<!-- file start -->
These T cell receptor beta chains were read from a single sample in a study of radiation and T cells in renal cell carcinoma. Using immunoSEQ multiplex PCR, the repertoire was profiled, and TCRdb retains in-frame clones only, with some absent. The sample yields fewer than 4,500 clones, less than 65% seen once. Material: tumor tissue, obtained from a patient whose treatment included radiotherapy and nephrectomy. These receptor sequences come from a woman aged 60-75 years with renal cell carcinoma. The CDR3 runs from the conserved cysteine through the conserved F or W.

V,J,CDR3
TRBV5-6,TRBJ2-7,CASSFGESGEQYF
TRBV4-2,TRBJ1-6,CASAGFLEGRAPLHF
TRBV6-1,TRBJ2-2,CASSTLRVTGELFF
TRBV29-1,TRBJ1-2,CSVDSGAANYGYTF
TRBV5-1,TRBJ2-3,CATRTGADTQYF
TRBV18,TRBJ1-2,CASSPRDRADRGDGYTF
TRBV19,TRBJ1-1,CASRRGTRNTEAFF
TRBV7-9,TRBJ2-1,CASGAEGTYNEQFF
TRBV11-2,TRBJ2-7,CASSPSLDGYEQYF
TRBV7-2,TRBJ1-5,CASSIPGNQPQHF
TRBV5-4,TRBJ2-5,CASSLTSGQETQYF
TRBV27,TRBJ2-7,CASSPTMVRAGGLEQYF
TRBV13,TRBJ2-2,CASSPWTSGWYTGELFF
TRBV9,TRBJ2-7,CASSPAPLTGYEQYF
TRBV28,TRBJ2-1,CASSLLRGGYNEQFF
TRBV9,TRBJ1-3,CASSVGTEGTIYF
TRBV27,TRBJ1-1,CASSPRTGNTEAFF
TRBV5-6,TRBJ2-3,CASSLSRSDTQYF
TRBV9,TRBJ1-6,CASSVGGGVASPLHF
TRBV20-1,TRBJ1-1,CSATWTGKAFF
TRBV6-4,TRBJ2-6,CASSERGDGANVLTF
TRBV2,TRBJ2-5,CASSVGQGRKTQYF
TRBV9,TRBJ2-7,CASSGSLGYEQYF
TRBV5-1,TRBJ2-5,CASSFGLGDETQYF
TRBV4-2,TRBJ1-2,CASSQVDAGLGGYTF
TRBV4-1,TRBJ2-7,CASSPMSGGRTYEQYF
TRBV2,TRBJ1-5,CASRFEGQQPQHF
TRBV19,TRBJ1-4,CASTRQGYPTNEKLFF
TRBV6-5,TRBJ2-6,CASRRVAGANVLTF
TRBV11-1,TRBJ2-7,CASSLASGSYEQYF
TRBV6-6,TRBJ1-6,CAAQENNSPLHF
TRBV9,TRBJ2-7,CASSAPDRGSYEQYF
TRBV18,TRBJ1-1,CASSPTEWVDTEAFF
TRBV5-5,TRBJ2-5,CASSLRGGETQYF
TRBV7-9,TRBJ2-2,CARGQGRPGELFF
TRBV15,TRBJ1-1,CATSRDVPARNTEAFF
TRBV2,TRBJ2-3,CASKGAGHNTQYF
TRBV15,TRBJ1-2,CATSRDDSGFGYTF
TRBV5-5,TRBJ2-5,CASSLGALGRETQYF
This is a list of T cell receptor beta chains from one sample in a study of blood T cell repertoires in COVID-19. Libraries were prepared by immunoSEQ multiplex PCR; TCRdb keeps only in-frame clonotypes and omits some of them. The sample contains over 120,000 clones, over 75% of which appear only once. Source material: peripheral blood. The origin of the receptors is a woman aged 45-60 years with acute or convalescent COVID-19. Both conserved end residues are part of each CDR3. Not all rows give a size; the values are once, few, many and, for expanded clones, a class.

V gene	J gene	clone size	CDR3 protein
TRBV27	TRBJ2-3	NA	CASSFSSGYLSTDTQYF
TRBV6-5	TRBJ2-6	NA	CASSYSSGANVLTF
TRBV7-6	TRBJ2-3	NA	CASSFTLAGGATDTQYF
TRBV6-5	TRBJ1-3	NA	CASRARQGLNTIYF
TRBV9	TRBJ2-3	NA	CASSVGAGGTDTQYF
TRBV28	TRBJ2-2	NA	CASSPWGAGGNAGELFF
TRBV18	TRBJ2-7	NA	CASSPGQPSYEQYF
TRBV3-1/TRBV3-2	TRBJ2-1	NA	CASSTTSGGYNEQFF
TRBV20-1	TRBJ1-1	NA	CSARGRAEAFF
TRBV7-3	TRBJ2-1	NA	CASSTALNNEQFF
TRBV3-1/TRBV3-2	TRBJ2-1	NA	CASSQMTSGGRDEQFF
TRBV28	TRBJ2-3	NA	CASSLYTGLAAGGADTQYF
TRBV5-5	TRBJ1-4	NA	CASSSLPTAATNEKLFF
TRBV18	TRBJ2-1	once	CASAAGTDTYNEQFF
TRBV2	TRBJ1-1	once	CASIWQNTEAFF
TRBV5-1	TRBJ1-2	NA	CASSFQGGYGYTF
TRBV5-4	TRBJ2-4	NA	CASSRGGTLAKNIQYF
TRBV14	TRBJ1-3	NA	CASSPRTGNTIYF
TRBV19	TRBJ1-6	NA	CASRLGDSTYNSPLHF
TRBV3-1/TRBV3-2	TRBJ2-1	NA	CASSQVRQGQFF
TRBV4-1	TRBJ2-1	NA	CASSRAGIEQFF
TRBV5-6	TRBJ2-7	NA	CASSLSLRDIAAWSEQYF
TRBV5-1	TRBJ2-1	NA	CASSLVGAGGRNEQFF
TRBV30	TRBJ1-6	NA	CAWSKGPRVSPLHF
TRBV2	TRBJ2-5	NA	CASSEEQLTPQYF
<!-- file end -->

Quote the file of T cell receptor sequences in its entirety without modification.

These T cell receptor beta chains were read from a single sample in a study of radiation and T cells in renal cell carcinoma. Using immunoSEQ multiplex PCR, the repertoire was profiled, and TCRdb retains in-frame clones only, with some absent. The sample yields fewer than 4,500 clones, less than 65% seen once. Material: tumor tissue, obtained from a patient whose treatment included radiotherapy and nephrectomy. These receptor sequences come from a woman aged 60-75 years with renal cell carcinoma. The CDR3 runs from the conserved cysteine through the conserved F or W.

V,J,CDR3
TRBV5-6,TRBJ2-7,CASSFGESGEQYF
TRBV4-2,TRBJ1-6,CASAGFLEGRAPLHF
TRBV6-1,TRBJ2-2,CASSTLRVTGELFF
TRBV29-1,TRBJ1-2,CSVDSGAANYGYTF
TRBV5-1,TRBJ2-3,CATRTGADTQYF
TRBV18,TRBJ1-2,CASSPRDRADRGDGYTF
TRBV19,TRBJ1-1,CASRRGTRNTEAFF
TRBV7-9,TRBJ2-1,CASGAEGTYNEQFF
TRBV11-2,TRBJ2-7,CASSPSLDGYEQYF
TRBV7-2,TRBJ1-5,CASSIPGNQPQHF
TRBV5-4,TRBJ2-5,CASSLTSGQETQYF
TRBV27,TRBJ2-7,CASSPTMVRAGGLEQYF
TRBV13,TRBJ2-2,CASSPWTSGWYTGELFF
TRBV9,TRBJ2-7,CASSPAPLTGYEQYF
TRBV28,TRBJ2-1,CASSLLRGGYNEQFF
TRBV9,TRBJ1-3,CASSVGTEGTIYF
TRBV27,TRBJ1-1,CASSPRTGNTEAFF
TRBV5-6,TRBJ2-3,CASSLSRSDTQYF
TRBV9,TRBJ1-6,CASSVGGGVASPLHF
TRBV20-1,TRBJ1-1,CSATWTGKAFF
TRBV6-4,TRBJ2-6,CASSERGDGANVLTF
TRBV2,TRBJ2-5,CASSVGQGRKTQYF
TRBV9,TRBJ2-7,CASSGSLGYEQYF
TRBV5-1,TRBJ2-5,CASSFGLGDETQYF
TRBV4-2,TRBJ1-2,CASSQVDAGLGGYTF
TRBV4-1,TRBJ2-7,CASSPMSGGRTYEQYF
TRBV2,TRBJ1-5,CASRFEGQQPQHF
TRBV19,TRBJ1-4,CASTRQGYPTNEKLFF
TRBV6-5,TRBJ2-6,CASRRVAGANVLTF
TRBV11-1,TRBJ2-7,CASSLASGSYEQYF
TRBV6-6,TRBJ1-6,CAAQENNSPLHF
TRBV9,TRBJ2-7,CASSAPDRGSYEQYF
TRBV18,TRBJ1-1,CASSPTEWVDTEAFF
TRBV5-5,TRBJ2-5,CASSLRGGETQYF
TRBV7-9,TRBJ2-2,CARGQGRPGELFF
TRBV15,TRBJ1-1,CATSRDVPARNTEAFF
TRBV2,TRBJ2-3,CASKGAGHNTQYF
TRBV15,TRBJ1-2,CATSRDDSGFGYTF
TRBV5-5,TRBJ2-5,CASSLGALGRETQYF
This is a list of T cell receptor beta chains from one sample in a study of blood T cell repertoires in COVID-19. Libraries were prepared by immunoSEQ multiplex PCR; TCRdb keeps only in-frame clonotypes and omits some of them. The sample contains over 120,000 clones, over 75% of which appear only once. Source material: peripheral blood. The origin of the receptors is a woman aged 45-60 years with acute or convalescent COVID-19. Both conserved end residues are part of each CDR3. Not all rows give a size; the values are once, few, many and, for expanded clones, a class.

V gene	J gene	clone size	CDR3 protein
TRBV27	TRBJ2-3	NA	CASSFSSGYLSTDTQYF
TRBV6-5	TRBJ2-6	NA	CASSYSSGANVLTF
TRBV7-6	TRBJ2-3	NA	CASSFTLAGGATDTQYF
TRBV6-5	TRBJ1-3	NA	CASRARQGLNTIYF
TRBV9	TRBJ2-3	NA	CASSVGAGGTDTQYF
TRBV28	TRBJ2-2	NA	CASSPWGAGGNAGELFF
TRBV18	TRBJ2-7	NA	CASSPGQPSYEQYF
TRBV3-1/TRBV3-2	TRBJ2-1	NA	CASSTTSGGYNEQFF
TRBV20-1	TRBJ1-1	NA	CSARGRAEAFF
TRBV7-3	TRBJ2-1	NA	CASSTALNNEQFF
TRBV3-1/TRBV3-2	TRBJ2-1	NA	CASSQMTSGGRDEQFF
TRBV28	TRBJ2-3	NA	CASSLYTGLAAGGADTQYF
TRBV5-5	TRBJ1-4	NA	CASSSLPTAATNEKLFF
TRBV18	TRBJ2-1	once	CASAAGTDTYNEQFF
TRBV2	TRBJ1-1	once	CASIWQNTEAFF
TRBV5-1	TRBJ1-2	NA	CASSFQGGYGYTF
TRBV5-4	TRBJ2-4	NA	CASSRGGTLAKNIQYF
TRBV14	TRBJ1-3	NA	CASSPRTGNTIYF
TRBV19	TRBJ1-6	NA	CASRLGDSTYNSPLHF
TRBV3-1/TRBV3-2	TRBJ2-1	NA	CASSQVRQGQFF
TRBV4-1	TRBJ2-1	NA	CASSRAGIEQFF
TRBV5-6	TRBJ2-7	NA	CASSLSLRDIAAWSEQYF
TRBV5-1	TRBJ2-1	NA	CASSLVGAGGRNEQFF
TRBV30	TRBJ1-6	NA	CAWSKGPRVSPLHF
TRBV2	TRBJ2-5	NA	CASSEEQLTPQYF